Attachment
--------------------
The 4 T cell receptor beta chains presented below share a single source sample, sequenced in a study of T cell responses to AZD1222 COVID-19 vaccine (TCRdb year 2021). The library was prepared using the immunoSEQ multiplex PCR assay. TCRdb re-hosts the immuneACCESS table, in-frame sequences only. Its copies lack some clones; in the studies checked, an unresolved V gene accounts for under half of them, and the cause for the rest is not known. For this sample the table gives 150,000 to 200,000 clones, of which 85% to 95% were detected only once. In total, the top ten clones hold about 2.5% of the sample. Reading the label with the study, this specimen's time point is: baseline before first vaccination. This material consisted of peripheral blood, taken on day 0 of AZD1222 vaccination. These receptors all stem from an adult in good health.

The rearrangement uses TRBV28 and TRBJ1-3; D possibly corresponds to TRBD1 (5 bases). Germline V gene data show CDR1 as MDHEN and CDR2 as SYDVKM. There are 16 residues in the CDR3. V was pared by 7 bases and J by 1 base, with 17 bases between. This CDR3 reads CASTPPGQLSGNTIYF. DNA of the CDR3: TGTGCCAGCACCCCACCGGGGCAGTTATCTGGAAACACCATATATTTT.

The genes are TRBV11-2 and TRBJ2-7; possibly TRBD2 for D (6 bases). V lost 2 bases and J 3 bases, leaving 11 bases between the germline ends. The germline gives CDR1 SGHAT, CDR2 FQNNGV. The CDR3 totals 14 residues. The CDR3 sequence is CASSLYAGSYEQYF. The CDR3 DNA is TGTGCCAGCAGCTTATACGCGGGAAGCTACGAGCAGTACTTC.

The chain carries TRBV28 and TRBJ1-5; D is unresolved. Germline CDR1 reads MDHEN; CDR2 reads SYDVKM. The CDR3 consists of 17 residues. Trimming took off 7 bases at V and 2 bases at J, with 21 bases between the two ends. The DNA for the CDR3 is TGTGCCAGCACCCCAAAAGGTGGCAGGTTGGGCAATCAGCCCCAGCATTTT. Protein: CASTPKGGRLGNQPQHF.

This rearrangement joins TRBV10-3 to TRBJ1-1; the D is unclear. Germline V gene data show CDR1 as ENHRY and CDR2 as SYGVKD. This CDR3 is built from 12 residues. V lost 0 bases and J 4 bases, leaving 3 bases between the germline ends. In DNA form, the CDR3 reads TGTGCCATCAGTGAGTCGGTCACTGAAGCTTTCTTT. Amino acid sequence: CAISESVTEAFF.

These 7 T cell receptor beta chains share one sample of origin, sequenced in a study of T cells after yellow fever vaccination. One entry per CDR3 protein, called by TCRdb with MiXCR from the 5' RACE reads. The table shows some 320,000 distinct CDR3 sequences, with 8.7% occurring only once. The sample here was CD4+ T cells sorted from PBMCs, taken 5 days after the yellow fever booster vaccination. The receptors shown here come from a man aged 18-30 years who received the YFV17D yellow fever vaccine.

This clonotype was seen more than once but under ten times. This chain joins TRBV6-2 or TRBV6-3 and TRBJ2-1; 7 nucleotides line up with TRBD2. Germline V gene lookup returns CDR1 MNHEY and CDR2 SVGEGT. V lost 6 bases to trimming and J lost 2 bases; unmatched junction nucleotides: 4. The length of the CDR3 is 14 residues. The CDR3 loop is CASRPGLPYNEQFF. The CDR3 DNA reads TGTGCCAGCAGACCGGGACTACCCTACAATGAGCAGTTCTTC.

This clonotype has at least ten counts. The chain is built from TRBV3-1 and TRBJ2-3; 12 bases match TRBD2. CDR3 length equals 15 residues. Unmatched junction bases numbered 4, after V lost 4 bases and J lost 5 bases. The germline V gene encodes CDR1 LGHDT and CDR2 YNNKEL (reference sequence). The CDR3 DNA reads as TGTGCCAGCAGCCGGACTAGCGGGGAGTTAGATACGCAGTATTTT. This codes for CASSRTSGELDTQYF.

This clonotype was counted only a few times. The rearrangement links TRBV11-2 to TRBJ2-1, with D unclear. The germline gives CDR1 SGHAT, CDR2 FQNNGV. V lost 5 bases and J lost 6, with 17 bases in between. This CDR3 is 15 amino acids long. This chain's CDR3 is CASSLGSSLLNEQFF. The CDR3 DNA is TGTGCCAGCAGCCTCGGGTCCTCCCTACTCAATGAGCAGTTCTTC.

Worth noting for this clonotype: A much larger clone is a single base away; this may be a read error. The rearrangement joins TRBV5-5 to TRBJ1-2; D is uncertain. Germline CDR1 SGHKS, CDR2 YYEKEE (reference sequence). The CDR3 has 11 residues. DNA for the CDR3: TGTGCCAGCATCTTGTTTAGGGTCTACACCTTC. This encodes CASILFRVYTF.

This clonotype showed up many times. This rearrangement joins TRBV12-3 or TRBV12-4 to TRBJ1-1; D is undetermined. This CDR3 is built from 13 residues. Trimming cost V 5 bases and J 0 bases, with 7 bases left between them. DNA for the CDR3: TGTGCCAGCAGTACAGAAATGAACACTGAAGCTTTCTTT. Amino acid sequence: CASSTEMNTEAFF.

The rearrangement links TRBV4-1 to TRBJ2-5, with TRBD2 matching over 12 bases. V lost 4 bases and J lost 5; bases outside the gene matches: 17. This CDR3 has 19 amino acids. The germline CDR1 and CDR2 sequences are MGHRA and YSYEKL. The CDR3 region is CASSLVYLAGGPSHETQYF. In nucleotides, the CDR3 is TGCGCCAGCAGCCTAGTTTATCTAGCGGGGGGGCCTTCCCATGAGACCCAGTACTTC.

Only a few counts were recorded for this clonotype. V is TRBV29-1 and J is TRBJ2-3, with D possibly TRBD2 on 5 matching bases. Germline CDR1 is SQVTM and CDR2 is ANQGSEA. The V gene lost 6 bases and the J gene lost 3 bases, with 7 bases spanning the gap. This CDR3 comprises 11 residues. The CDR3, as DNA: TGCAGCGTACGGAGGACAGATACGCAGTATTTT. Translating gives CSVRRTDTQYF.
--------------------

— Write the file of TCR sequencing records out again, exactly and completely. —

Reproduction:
The 4 T cell receptor beta chains presented below share a single source sample, sequenced in a study of T cell responses to AZD1222 COVID-19 vaccine (TCRdb year 2021). The library was prepared using the immunoSEQ multiplex PCR assay. TCRdb re-hosts the immuneACCESS table, in-frame sequences only. Its copies lack some clones; in the studies checked, an unresolved V gene accounts for under half of them, and the cause for the rest is not known. For this sample the table gives 150,000 to 200,000 clones, of which 85% to 95% were detected only once. In total, the top ten clones hold about 2.5% of the sample. Reading the label with the study, this specimen's time point is: baseline before first vaccination. This material consisted of peripheral blood, taken on day 0 of AZD1222 vaccination. These receptors all stem from an adult in good health.

The rearrangement uses TRBV28 and TRBJ1-3; D possibly corresponds to TRBD1 (5 bases). Germline V gene data show CDR1 as MDHEN and CDR2 as SYDVKM. There are 16 residues in the CDR3. V was pared by 7 bases and J by 1 base, with 17 bases between. This CDR3 reads CASTPPGQLSGNTIYF. DNA of the CDR3: TGTGCCAGCACCCCACCGGGGCAGTTATCTGGAAACACCATATATTTT.

The genes are TRBV11-2 and TRBJ2-7; possibly TRBD2 for D (6 bases). V lost 2 bases and J 3 bases, leaving 11 bases between the germline ends. The germline gives CDR1 SGHAT, CDR2 FQNNGV. The CDR3 totals 14 residues. The CDR3 sequence is CASSLYAGSYEQYF. The CDR3 DNA is TGTGCCAGCAGCTTATACGCGGGAAGCTACGAGCAGTACTTC.

The chain carries TRBV28 and TRBJ1-5; D is unresolved. Germline CDR1 reads MDHEN; CDR2 reads SYDVKM. The CDR3 consists of 17 residues. Trimming took off 7 bases at V and 2 bases at J, with 21 bases between the two ends. The DNA for the CDR3 is TGTGCCAGCACCCCAAAAGGTGGCAGGTTGGGCAATCAGCCCCAGCATTTT. Protein: CASTPKGGRLGNQPQHF.

This rearrangement joins TRBV10-3 to TRBJ1-1; the D is unclear. Germline V gene data show CDR1 as ENHRY and CDR2 as SYGVKD. This CDR3 is built from 12 residues. V lost 0 bases and J 4 bases, leaving 3 bases between the germline ends. In DNA form, the CDR3 reads TGTGCCATCAGTGAGTCGGTCACTGAAGCTTTCTTT. Amino acid sequence: CAISESVTEAFF.

These 7 T cell receptor beta chains share one sample of origin, sequenced in a study of T cells after yellow fever vaccination. One entry per CDR3 protein, called by TCRdb with MiXCR from the 5' RACE reads. The table shows some 320,000 distinct CDR3 sequences, with 8.7% occurring only once. The sample here was CD4+ T cells sorted from PBMCs, taken 5 days after the yellow fever booster vaccination. The receptors shown here come from a man aged 18-30 years who received the YFV17D yellow fever vaccine.

This clonotype was seen more than once but under ten times. This chain joins TRBV6-2 or TRBV6-3 and TRBJ2-1; 7 nucleotides line up with TRBD2. Germline V gene lookup returns CDR1 MNHEY and CDR2 SVGEGT. V lost 6 bases to trimming and J lost 2 bases; unmatched junction nucleotides: 4. The length of the CDR3 is 14 residues. The CDR3 loop is CASRPGLPYNEQFF. The CDR3 DNA reads TGTGCCAGCAGACCGGGACTACCCTACAATGAGCAGTTCTTC.

This clonotype has at least ten counts. The chain is built from TRBV3-1 and TRBJ2-3; 12 bases match TRBD2. CDR3 length equals 15 residues. Unmatched junction bases numbered 4, after V lost 4 bases and J lost 5 bases. The germline V gene encodes CDR1 LGHDT and CDR2 YNNKEL (reference sequence). The CDR3 DNA reads as TGTGCCAGCAGCCGGACTAGCGGGGAGTTAGATACGCAGTATTTT. This codes for CASSRTSGELDTQYF.

This clonotype was counted only a few times. The rearrangement links TRBV11-2 to TRBJ2-1, with D unclear. The germline gives CDR1 SGHAT, CDR2 FQNNGV. V lost 5 bases and J lost 6, with 17 bases in between. This CDR3 is 15 amino acids long. This chain's CDR3 is CASSLGSSLLNEQFF. The CDR3 DNA is TGTGCCAGCAGCCTCGGGTCCTCCCTACTCAATGAGCAGTTCTTC.

Worth noting for this clonotype: A much larger clone is a single base away; this may be a read error. The rearrangement joins TRBV5-5 to TRBJ1-2; D is uncertain. Germline CDR1 SGHKS, CDR2 YYEKEE (reference sequence). The CDR3 has 11 residues. DNA for the CDR3: TGTGCCAGCATCTTGTTTAGGGTCTACACCTTC. This encodes CASILFRVYTF.

This clonotype showed up many times. This rearrangement joins TRBV12-3 or TRBV12-4 to TRBJ1-1; D is undetermined. This CDR3 is built from 13 residues. Trimming cost V 5 bases and J 0 bases, with 7 bases left between them. DNA for the CDR3: TGTGCCAGCAGTACAGAAATGAACACTGAAGCTTTCTTT. Amino acid sequence: CASSTEMNTEAFF.

The rearrangement links TRBV4-1 to TRBJ2-5, with TRBD2 matching over 12 bases. V lost 4 bases and J lost 5; bases outside the gene matches: 17. This CDR3 has 19 amino acids. The germline CDR1 and CDR2 sequences are MGHRA and YSYEKL. The CDR3 region is CASSLVYLAGGPSHETQYF. In nucleotides, the CDR3 is TGCGCCAGCAGCCTAGTTTATCTAGCGGGGGGGCCTTCCCATGAGACCCAGTACTTC.

Only a few counts were recorded for this clonotype. V is TRBV29-1 and J is TRBJ2-3, with D possibly TRBD2 on 5 matching bases. Germline CDR1 is SQVTM and CDR2 is ANQGSEA. The V gene lost 6 bases and the J gene lost 3 bases, with 7 bases spanning the gap. This CDR3 comprises 11 residues. The CDR3, as DNA: TGCAGCGTACGGAGGACAGATACGCAGTATTTT. Translating gives CSVRRTDTQYF.